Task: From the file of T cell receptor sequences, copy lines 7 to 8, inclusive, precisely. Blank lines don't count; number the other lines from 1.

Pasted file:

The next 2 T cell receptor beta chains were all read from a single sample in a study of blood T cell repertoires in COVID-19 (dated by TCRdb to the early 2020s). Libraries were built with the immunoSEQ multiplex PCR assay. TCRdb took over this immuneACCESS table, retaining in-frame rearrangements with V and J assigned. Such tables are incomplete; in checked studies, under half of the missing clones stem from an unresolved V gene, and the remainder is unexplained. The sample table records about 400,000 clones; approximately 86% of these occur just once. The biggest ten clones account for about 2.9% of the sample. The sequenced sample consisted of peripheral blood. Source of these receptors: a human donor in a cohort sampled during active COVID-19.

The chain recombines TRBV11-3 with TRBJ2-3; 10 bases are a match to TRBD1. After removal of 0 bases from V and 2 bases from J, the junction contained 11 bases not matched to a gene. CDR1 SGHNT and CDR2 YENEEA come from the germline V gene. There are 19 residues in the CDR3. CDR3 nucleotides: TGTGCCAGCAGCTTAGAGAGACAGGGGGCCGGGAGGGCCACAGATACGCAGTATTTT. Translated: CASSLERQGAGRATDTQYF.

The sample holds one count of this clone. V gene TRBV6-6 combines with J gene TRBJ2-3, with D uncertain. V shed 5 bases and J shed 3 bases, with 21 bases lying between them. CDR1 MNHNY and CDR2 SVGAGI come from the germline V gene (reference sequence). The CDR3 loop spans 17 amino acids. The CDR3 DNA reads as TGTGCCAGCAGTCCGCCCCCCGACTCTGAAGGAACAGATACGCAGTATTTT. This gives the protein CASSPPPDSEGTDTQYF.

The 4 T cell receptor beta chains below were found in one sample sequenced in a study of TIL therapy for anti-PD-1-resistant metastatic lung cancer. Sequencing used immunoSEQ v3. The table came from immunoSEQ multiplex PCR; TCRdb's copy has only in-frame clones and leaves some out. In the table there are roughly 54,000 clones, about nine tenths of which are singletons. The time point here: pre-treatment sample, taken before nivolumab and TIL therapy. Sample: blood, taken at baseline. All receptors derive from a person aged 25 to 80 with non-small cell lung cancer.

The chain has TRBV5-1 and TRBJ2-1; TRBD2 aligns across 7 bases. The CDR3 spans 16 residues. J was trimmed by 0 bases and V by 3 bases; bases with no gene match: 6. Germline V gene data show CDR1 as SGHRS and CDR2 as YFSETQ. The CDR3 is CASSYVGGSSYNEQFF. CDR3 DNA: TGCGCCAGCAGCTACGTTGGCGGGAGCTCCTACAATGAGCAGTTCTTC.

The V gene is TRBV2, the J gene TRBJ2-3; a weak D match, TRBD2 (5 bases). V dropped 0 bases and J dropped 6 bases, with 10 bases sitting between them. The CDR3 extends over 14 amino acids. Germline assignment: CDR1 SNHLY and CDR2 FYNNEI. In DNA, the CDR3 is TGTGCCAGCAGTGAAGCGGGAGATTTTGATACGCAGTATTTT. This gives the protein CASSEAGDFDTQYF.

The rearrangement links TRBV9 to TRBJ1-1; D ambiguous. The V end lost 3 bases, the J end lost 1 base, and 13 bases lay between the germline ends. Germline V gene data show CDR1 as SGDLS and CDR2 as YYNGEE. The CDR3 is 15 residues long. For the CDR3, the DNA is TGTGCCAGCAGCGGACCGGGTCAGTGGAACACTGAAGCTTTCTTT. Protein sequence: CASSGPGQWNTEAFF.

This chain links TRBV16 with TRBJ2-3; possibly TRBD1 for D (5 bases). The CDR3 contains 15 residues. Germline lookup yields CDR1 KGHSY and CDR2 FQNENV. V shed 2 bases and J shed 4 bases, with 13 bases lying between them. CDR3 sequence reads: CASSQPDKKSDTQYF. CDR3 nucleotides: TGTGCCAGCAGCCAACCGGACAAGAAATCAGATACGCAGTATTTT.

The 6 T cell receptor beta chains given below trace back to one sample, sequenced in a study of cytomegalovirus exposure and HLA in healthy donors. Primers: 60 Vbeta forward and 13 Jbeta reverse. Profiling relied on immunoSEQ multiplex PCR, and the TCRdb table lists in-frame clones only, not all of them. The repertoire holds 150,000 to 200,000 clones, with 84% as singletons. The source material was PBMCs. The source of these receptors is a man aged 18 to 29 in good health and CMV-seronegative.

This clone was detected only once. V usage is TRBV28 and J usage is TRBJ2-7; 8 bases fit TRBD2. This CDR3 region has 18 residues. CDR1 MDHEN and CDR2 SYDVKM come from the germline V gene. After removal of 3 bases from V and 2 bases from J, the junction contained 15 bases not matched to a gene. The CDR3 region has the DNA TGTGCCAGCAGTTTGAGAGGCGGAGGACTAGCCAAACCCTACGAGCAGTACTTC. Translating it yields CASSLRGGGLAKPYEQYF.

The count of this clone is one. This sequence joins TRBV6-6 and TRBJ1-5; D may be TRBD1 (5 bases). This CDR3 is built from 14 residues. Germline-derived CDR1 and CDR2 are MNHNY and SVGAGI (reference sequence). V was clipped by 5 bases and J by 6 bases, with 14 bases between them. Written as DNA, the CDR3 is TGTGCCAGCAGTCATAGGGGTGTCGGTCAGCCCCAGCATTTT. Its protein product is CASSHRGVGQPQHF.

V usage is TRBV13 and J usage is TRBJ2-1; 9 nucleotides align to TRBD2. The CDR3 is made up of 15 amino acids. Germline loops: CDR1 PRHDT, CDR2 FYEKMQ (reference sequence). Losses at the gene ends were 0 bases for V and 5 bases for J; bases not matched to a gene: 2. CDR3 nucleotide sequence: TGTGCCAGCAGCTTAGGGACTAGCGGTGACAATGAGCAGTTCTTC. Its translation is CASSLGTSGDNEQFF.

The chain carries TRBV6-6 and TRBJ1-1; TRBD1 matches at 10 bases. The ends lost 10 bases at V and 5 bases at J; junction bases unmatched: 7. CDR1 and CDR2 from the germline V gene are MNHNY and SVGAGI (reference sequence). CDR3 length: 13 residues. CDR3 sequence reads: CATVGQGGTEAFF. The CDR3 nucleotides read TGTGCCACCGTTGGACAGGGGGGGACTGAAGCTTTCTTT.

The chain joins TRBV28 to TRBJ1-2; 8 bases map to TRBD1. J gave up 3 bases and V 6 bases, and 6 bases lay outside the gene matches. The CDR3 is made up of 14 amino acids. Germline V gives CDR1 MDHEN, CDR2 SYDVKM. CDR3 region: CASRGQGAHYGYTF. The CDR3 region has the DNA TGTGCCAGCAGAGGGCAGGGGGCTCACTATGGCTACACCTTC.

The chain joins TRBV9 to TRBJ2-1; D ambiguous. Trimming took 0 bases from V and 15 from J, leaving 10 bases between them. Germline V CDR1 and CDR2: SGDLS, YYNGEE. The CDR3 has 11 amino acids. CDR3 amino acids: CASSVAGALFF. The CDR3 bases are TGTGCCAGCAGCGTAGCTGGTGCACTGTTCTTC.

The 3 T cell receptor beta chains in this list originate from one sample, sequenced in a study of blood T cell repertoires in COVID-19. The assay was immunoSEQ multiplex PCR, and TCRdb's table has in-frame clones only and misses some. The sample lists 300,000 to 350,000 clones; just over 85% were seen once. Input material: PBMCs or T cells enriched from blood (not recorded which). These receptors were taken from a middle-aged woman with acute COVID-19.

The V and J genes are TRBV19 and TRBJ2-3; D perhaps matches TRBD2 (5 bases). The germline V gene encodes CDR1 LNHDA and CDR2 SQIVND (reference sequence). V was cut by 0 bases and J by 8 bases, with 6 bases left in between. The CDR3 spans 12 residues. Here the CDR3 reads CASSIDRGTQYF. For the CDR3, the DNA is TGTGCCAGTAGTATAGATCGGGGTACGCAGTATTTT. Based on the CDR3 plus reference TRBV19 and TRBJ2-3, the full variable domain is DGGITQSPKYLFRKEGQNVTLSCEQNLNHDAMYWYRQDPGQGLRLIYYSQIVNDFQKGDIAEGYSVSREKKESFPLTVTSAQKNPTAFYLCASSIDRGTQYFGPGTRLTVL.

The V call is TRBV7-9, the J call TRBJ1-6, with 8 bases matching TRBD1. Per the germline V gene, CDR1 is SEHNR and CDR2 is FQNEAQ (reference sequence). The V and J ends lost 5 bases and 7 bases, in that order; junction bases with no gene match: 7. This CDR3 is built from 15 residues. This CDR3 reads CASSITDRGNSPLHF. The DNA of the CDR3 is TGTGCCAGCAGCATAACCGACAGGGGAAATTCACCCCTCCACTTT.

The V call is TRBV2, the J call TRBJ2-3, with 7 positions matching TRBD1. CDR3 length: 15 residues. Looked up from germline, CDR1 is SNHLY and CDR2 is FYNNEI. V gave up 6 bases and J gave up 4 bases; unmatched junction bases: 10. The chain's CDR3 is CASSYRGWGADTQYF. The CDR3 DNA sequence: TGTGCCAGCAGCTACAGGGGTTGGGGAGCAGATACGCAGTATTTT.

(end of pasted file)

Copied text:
The rearrangement links TRBV9 to TRBJ1-1; D ambiguous. The V end lost 3 bases, the J end lost 1 base, and 13 bases lay between the germline ends. Germline V gene data show CDR1 as SGDLS and CDR2 as YYNGEE. The CDR3 is 15 residues long. For the CDR3, the DNA is TGTGCCAGCAGCGGACCGGGTCAGTGGAACACTGAAGCTTTCTTT. Protein sequence: CASSGPGQWNTEAFF.

This chain links TRBV16 with TRBJ2-3; possibly TRBD1 for D (5 bases). The CDR3 contains 15 residues. Germline lookup yields CDR1 KGHSY and CDR2 FQNENV. V shed 2 bases and J shed 4 bases, with 13 bases lying between them. CDR3 sequence reads: CASSQPDKKSDTQYF. CDR3 nucleotides: TGTGCCAGCAGCCAACCGGACAAGAAATCAGATACGCAGTATTTT.